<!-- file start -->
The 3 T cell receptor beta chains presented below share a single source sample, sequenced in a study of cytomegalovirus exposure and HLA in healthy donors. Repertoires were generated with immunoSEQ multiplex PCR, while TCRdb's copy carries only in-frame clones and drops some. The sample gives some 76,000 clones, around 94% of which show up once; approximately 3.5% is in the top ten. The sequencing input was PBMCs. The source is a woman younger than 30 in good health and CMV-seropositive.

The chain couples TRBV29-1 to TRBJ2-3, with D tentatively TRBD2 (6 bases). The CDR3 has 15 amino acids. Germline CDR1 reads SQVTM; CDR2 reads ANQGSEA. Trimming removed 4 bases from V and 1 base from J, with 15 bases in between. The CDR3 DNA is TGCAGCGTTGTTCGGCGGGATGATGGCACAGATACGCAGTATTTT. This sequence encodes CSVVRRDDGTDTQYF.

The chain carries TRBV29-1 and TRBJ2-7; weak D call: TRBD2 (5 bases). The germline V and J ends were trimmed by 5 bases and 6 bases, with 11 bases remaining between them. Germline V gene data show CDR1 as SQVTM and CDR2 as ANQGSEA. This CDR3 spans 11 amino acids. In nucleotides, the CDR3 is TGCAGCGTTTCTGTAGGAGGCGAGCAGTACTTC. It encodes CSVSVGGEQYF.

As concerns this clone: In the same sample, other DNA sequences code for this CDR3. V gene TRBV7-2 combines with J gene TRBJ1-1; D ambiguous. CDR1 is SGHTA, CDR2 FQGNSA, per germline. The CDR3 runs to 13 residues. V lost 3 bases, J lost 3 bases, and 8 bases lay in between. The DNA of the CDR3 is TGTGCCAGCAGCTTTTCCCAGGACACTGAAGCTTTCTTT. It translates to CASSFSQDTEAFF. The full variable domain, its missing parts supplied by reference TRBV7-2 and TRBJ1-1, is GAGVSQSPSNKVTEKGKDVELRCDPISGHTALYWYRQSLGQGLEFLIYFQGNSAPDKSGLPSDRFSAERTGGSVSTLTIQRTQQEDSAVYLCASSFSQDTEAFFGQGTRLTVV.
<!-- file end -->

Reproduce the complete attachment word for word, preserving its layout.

The 3 T cell receptor beta chains presented below share a single source sample, sequenced in a study of cytomegalovirus exposure and HLA in healthy donors. Repertoires were generated with immunoSEQ multiplex PCR, while TCRdb's copy carries only in-frame clones and drops some. The sample gives some 76,000 clones, around 94% of which show up once; approximately 3.5% is in the top ten. The sequencing input was PBMCs. The source is a woman younger than 30 in good health and CMV-seropositive.

The chain couples TRBV29-1 to TRBJ2-3, with D tentatively TRBD2 (6 bases). The CDR3 has 15 amino acids. Germline CDR1 reads SQVTM; CDR2 reads ANQGSEA. Trimming removed 4 bases from V and 1 base from J, with 15 bases in between. The CDR3 DNA is TGCAGCGTTGTTCGGCGGGATGATGGCACAGATACGCAGTATTTT. This sequence encodes CSVVRRDDGTDTQYF.

The chain carries TRBV29-1 and TRBJ2-7; weak D call: TRBD2 (5 bases). The germline V and J ends were trimmed by 5 bases and 6 bases, with 11 bases remaining between them. Germline V gene data show CDR1 as SQVTM and CDR2 as ANQGSEA. This CDR3 spans 11 amino acids. In nucleotides, the CDR3 is TGCAGCGTTTCTGTAGGAGGCGAGCAGTACTTC. It encodes CSVSVGGEQYF.

As concerns this clone: In the same sample, other DNA sequences code for this CDR3. V gene TRBV7-2 combines with J gene TRBJ1-1; D ambiguous. CDR1 is SGHTA, CDR2 FQGNSA, per germline. The CDR3 runs to 13 residues. V lost 3 bases, J lost 3 bases, and 8 bases lay in between. The DNA of the CDR3 is TGTGCCAGCAGCTTTTCCCAGGACACTGAAGCTTTCTTT. It translates to CASSFSQDTEAFF. The full variable domain, its missing parts supplied by reference TRBV7-2 and TRBJ1-1, is GAGVSQSPSNKVTEKGKDVELRCDPISGHTALYWYRQSLGQGLEFLIYFQGNSAPDKSGLPSDRFSAERTGGSVSTLTIQRTQQEDSAVYLCASSFSQDTEAFFGQGTRLTVV.